Books

For the Love of Books, Go to Tumblr

Sunday, April 26, 2015

To express her love to Judy Blume, a 1970s tween would have had to write a letter. These days, a young reader enchanted by YA books — by, say, author Rainbow Rowell — can make nail art that matches a book cover and share it on Tumblr, where the author herself might see and share it with her followers. “When someone who lives in Kansas and has never met an …

The Wallenberg Mystery: Dartmouth Author’s Novel Looks at the Diplomat’s Life

Friday, April 24, 2015

W hen the writer Alan Lelchuk lived in Budapest from 1999 to 2000, teaching American literature at a local university, his errands routinely took him past a statue of Raoul Wallenberg, the Swedish diplomat who saved tens of thousands of Hungarian Jews from deportation to death camps during World War II. Lelchuk knew …

Morrison’s Writing Still To the Point

Friday, April 24, 2015

In 1970 Toni Morrison detonated a beautiful atom bomb of a debut novel called The Bluest Eye. In telling the story of Pecola Breedlove, a little Ohio girl taught to hate her black skin, Morrison laid bare society’s poisonous obsession with racial appearance. She also introduced a theme that would run throughout her body of work, including her latest short novel, God Help …

Books to Buy for Fans of Felines

Sunday, December 14, 2014

Los Angeles — The felines are fighting back — on the bookshelf. Cats outnumber dogs in the U.S., but in bookstores, dog titles reign, the American Pet Products Association says. Fans insist felines are getting more popular as they ride the coattails of Internet sensations like Grumpy Cat, …

‘War’ Details Rising Military-Internet Link

Sunday, December 7, 2014

A thought commonly attributed to George Orwell holds that good people can sleep at night only because rough men are awake and ready to protect them. But in the modern world, two other groups are also vital to a sound sleep: software engineers and computer geeks. That’s the …

Writing Suffers When Language Turns Away From Physical Life

Friday, December 5, 2014

The French poet Stephane Mallarmé once opined (T.S. Eliot would echo him in his magisterial Four Quartets) that poetry’s object was to “purify the language of the tribe.” I’ve been thinking about that lately — less, though, in response to any poetic text than to a wonderful prose …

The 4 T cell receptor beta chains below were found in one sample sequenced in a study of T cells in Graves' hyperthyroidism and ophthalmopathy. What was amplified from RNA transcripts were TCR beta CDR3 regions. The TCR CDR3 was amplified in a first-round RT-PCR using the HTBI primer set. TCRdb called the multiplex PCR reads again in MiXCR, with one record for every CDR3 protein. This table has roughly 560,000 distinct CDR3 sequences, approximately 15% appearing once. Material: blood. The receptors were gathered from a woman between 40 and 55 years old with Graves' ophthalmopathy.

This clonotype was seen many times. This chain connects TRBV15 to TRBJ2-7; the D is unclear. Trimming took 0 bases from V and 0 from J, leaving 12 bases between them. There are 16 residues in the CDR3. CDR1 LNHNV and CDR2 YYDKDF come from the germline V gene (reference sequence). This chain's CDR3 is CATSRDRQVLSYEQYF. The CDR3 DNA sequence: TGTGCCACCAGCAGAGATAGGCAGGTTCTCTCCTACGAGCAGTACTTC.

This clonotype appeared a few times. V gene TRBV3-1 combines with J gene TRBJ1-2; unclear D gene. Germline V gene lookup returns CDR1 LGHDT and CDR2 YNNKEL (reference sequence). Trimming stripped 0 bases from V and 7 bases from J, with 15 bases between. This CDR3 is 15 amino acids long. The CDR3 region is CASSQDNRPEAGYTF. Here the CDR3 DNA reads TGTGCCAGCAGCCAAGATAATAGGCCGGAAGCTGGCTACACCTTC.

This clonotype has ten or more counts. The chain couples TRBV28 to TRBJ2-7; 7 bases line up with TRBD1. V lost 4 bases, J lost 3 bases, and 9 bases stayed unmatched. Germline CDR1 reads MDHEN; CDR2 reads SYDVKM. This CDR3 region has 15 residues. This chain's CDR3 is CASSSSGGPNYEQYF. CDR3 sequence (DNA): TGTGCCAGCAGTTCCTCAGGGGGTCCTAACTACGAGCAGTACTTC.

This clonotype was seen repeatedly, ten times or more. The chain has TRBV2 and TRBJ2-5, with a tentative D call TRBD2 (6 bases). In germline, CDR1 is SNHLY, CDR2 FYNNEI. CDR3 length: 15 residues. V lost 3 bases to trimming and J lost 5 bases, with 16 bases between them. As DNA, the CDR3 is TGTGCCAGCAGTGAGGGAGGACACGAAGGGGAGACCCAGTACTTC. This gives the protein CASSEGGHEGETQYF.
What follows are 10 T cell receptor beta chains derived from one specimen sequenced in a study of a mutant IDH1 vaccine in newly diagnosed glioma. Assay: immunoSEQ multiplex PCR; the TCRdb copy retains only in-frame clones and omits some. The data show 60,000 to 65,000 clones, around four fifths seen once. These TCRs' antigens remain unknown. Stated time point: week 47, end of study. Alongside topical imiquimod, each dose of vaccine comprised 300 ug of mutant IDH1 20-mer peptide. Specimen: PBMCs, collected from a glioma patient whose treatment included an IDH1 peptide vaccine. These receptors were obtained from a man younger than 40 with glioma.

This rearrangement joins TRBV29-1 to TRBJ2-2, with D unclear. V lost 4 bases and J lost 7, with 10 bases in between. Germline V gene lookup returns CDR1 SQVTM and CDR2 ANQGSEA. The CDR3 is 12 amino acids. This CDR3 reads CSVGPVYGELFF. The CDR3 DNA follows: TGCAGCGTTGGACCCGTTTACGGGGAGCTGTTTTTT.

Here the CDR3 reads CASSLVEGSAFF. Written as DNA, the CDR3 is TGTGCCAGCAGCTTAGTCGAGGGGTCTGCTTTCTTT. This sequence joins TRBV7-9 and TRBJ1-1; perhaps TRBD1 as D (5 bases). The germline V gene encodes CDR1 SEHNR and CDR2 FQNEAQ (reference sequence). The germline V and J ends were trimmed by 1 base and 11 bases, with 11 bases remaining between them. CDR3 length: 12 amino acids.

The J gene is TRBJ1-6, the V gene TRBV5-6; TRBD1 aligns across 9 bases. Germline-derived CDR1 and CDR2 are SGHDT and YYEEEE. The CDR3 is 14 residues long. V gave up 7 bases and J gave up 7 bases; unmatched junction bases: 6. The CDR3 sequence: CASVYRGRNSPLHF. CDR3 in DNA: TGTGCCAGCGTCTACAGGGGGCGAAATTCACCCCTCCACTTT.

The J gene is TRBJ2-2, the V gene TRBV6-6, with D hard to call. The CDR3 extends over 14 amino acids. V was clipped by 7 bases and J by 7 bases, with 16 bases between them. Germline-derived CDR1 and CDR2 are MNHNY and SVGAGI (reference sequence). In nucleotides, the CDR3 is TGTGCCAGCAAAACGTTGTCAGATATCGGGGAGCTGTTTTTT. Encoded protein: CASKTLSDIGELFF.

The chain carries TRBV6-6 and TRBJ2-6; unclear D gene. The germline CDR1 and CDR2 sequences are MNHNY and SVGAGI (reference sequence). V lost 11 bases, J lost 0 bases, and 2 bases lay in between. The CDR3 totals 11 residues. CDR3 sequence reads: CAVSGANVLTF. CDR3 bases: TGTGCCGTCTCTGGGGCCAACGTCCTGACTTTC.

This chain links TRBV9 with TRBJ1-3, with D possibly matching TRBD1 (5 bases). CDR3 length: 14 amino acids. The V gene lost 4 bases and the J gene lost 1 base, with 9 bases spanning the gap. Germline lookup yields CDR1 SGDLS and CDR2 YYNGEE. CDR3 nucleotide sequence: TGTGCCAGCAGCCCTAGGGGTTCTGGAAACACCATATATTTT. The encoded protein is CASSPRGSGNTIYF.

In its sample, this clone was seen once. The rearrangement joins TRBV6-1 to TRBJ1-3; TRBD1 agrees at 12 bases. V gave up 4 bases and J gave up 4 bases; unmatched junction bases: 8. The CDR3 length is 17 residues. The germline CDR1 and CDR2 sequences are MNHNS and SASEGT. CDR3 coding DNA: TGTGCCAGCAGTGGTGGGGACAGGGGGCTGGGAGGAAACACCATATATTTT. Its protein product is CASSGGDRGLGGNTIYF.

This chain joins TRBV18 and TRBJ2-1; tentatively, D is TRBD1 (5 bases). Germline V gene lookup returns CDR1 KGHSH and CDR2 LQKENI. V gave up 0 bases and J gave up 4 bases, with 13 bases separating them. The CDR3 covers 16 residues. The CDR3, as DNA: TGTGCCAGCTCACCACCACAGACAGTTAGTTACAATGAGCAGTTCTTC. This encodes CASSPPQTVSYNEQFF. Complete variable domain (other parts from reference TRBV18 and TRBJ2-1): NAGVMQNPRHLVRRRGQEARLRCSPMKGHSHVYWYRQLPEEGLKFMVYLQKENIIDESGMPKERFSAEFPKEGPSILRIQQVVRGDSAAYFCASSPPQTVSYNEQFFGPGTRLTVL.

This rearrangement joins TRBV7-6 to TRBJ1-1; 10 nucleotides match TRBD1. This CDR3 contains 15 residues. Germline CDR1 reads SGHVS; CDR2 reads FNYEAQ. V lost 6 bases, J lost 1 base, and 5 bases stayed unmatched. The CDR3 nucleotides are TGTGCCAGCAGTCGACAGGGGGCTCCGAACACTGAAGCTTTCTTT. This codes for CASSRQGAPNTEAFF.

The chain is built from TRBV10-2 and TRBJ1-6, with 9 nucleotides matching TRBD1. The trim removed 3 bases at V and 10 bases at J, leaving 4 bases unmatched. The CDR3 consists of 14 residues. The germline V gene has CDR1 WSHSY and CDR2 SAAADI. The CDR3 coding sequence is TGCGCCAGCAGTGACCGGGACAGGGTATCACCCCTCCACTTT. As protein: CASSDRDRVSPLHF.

Authors Reflect On the Weight Of Books Given As Gifts

Friday, December 5, 2014

Once again, we asked authors to write about books they’ve given or received as gifts. I love this question because it isn’t really about recommendations — although it may inspire some. Our favorite gifts bind us to the …

Pulitzer-Winning Editor Describes Descent Into Poverty

Friday, December 5, 2014

“The rich,” writes William McPherson at the opening of his essay Falling, posted at the Hedgehog Review, “are all alike, to revise Tolstoy’s famous words, but the poor are poor in their own particular ways.” McPherson is writing from experience; a novelist and former editor of the Washington …

In ‘Prune,’ a Chef Speaks to Her Cooks

Saturday, November 29, 2014

New York — At 10:15 on a miserably rainy morning, a crowd huddled under the pink awning outside Prune. The restaurant, in the East Village, had been open for only 15 minutes, and already every one of its …

Gift Conundrum: What to Get for Someone Who Streams Everything?

Saturday, November 29, 2014

New York — Buying presents is hard. A good gift must be personal, but not too personal; affordable, but not cheap; useful, but not utilitarian. Ideally, it’s a physical object large enough to be worth wrapping, but not so large that you can’t carry it home. This confounding …

Bob Hope’s Legacy More Than Laughs

Sunday, November 23, 2014

New York — While today he may be thought of with misgivings, if at all, Bob Hope reigned for much of the last century as America’s wisecracking avatar of comedy. By the time he died in 2003 at …

Story Brings Apocalypse to Upper Valley

Friday, November 21, 2014

When I was in high school, one of my English teachers had us read William Faulkner’s Nobel Prize acceptance speech. Delivered in December 1950, it remains the most soaring statement about the power of literature, and a sharp …

Dartmouth Graduate’s Iraq War Novel Wins National Book Award

Friday, November 21, 2014

At the 2014 National Book Awards ceremony on Wednesday evening, author Ursula K. Le Guin stole the show. The next morning, speaking by phone from a Manhattan hotel, Le Guin was feisty, smart and pointed, speaking about the …